There was a common theme in two things I read today.
First, I read this Jon Westenberg post on Medium that included a striking insight about work:
“Have you ever watched one of those reality TV singing competitions? You’ve probably seen a hundred young people, eyes shining, clutching microphones and talking about their dreams. They’ll explain that ever since they were kids, they wanted to be singers.
They hardly ever say they wanted to sing. When it comes down to it, half the time it’s because actually singing isn’t the end goal. They want the trappings and lifestyle and the breaks of being a singer.
If the act of singing was really their end goal, they wouldn’t be on a reality TV show. They’d be out there every night singing anywhere they could, writing songs, starting bands, recording music.
The same is true for anything you could make. Do you want to make X, or do you want to be the person who made X? Because if you don’t care about the act of making something, and if you don’t want to get out there every day and try to make something, you might as well quit.
You want people to care?
They should care about your work. Not you.”
And then I read this today at lunch after finally getting started on Anne Lamott’s highly regarded book on writing, Bird By Bird:
“Writing has so much to give, so much to teach, so many surprises. That thing you had to force yourself to do—the actual act of writing—turns out to be the best part. It’s like discovering that while you thought you needed the tea ceremony for the caffeine, what you really needed was the tea ceremony. The act of writing turns out to be its own reward.”
Find the thing you do for the joy of the thing itself, not for any extrinsic reward attached to the thing. Go in the direction of the things that give you intrinsic rewards.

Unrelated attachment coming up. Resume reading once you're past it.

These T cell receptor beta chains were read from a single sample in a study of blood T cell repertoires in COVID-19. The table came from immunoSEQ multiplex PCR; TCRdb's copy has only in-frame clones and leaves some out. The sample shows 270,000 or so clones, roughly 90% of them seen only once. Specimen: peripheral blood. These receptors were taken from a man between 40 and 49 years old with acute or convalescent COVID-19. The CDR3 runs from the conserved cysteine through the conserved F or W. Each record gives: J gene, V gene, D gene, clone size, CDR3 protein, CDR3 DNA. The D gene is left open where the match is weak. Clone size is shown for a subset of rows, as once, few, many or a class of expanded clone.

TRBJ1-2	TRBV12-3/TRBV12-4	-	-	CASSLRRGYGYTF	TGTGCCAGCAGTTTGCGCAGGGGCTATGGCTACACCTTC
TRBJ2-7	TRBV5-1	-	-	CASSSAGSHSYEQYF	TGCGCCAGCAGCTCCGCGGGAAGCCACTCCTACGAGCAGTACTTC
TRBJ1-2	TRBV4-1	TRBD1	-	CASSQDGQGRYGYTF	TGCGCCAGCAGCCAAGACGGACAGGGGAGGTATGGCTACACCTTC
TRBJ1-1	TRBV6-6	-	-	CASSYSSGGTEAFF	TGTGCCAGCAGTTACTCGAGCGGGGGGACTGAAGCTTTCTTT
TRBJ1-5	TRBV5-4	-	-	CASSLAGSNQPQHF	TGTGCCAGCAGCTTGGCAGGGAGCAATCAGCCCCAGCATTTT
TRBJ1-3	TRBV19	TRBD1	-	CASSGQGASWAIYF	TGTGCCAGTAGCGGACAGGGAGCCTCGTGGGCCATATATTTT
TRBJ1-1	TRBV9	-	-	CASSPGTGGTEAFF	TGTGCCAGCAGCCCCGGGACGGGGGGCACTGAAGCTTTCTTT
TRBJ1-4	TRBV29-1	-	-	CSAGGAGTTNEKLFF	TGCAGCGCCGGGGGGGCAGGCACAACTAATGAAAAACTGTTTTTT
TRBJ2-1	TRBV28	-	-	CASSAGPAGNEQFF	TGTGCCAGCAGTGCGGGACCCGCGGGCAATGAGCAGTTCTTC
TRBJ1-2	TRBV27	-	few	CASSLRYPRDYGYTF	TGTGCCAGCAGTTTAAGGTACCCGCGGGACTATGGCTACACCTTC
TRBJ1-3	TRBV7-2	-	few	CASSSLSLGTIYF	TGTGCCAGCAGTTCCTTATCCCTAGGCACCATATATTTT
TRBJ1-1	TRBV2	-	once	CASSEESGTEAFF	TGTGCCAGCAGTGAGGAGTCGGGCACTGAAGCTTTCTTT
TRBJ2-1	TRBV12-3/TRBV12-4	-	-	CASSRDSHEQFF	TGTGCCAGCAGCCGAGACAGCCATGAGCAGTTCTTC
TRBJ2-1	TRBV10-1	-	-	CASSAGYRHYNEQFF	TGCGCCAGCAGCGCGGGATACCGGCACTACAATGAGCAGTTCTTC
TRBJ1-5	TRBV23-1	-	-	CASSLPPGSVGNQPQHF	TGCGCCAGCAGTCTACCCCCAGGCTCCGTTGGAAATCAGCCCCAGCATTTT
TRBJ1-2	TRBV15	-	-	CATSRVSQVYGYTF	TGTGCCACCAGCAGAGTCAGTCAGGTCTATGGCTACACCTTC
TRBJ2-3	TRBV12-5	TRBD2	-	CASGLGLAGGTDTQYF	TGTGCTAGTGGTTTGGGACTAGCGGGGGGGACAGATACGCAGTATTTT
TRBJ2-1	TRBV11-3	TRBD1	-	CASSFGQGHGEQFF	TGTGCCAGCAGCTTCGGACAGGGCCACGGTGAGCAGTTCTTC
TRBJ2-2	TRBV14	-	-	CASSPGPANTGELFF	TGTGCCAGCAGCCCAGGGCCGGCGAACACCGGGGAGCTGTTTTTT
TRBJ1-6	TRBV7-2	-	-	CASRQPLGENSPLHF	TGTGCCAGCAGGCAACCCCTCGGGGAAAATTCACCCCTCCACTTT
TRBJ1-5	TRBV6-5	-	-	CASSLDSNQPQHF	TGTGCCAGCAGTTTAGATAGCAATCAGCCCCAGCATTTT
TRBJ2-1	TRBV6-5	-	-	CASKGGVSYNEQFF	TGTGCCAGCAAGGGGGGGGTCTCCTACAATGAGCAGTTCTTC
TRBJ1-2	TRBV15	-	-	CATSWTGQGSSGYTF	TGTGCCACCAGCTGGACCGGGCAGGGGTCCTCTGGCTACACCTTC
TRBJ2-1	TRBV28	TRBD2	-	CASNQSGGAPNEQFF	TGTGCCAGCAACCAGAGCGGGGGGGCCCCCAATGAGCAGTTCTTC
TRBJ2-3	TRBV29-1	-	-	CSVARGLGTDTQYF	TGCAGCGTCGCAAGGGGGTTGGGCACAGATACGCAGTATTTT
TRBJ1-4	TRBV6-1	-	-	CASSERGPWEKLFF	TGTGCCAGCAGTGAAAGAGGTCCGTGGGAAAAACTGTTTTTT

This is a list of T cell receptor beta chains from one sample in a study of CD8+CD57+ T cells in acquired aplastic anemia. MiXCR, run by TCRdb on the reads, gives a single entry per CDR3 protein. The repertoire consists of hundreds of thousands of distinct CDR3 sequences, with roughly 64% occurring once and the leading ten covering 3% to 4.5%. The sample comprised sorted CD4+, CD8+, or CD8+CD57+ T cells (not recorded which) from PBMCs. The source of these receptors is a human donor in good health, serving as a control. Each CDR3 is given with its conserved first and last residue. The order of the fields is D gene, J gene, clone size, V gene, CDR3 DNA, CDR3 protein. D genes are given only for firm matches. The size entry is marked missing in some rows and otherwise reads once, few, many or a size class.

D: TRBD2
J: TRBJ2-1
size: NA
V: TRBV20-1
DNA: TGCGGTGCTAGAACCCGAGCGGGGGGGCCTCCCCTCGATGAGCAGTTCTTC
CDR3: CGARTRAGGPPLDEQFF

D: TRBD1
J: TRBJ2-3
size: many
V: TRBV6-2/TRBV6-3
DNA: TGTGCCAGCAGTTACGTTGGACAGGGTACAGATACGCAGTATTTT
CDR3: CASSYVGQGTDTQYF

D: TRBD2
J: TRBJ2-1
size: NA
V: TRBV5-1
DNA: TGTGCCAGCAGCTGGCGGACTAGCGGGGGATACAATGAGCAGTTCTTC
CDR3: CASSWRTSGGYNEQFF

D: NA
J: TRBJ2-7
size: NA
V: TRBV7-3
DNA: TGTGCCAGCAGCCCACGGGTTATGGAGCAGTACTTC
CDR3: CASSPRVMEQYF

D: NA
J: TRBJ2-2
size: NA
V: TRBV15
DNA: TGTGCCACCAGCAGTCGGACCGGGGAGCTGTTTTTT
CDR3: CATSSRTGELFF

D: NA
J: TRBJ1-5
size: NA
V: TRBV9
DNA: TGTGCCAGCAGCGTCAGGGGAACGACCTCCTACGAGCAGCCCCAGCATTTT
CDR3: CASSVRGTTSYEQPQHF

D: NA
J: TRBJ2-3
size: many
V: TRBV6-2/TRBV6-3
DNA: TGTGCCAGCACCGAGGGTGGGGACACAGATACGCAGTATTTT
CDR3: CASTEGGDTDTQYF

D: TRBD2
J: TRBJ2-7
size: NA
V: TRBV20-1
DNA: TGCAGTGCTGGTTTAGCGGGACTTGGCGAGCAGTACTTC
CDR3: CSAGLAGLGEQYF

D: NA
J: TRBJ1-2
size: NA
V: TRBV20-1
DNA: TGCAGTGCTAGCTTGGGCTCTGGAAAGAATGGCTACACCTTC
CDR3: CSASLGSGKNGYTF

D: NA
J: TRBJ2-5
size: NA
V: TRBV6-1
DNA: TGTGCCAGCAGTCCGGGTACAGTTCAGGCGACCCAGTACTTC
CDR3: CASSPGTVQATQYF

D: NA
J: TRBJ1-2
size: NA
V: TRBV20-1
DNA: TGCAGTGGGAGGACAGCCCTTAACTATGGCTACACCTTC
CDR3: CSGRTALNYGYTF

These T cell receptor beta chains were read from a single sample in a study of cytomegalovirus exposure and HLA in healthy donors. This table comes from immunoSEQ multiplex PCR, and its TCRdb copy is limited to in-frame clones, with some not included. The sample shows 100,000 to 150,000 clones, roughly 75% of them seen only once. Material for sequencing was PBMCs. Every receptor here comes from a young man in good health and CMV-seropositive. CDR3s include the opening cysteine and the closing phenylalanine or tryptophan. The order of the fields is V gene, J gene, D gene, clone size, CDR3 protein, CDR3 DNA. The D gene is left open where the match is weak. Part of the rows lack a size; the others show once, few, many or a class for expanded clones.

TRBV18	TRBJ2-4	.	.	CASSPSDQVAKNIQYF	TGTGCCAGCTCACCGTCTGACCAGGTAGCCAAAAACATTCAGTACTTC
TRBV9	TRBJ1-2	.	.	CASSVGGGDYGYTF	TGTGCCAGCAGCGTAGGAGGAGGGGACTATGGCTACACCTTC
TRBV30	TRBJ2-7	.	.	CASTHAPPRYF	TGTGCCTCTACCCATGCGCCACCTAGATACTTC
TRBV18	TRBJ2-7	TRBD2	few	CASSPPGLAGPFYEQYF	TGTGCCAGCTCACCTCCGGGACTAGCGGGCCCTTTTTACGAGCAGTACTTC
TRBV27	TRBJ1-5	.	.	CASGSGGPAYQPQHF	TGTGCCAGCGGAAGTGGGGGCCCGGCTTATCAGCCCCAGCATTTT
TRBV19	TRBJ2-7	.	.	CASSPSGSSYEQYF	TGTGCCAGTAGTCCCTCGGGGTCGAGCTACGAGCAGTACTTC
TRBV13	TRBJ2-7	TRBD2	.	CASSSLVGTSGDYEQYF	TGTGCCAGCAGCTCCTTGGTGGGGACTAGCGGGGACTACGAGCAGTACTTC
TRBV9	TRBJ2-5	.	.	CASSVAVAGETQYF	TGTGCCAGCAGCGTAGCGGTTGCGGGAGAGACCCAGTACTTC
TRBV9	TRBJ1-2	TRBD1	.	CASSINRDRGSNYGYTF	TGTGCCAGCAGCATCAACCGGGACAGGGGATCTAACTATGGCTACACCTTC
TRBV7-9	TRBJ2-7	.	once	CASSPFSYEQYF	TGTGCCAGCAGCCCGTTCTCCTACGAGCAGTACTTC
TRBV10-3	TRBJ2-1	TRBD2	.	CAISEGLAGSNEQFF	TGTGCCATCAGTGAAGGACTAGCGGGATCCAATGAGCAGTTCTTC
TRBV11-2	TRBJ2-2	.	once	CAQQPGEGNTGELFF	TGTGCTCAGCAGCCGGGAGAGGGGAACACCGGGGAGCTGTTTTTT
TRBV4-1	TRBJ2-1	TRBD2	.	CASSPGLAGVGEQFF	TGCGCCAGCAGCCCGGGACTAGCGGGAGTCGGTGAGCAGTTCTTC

I keep coming back to this profound, potentially life changing passage from Anthony De Mello’s The Way to Love:
“You must cultivate activities that you love. You must discover work that you do, not for its utility, but for itself. Think of something that you love to do for itself, whether it succeeds or not, whether you are praised for it or not, whether you are loved and rewarded for it or not, whether people know about it and are grateful to you for it or not. How many activities can you count in your life that you engage in simply because they delight you and grip your soul? Find them out, cultivate them, for they are your passport to freedom and to love.”
This advice might not lead you to any paying gigs or a dream career. But you still should find those things that make you come alive without any attachment to external rewards. Even if it’s only a hobby or a side hustle, get busy making something or doing something that is simply a delight to you, where the process is an end in itself—where the journey is the reward.
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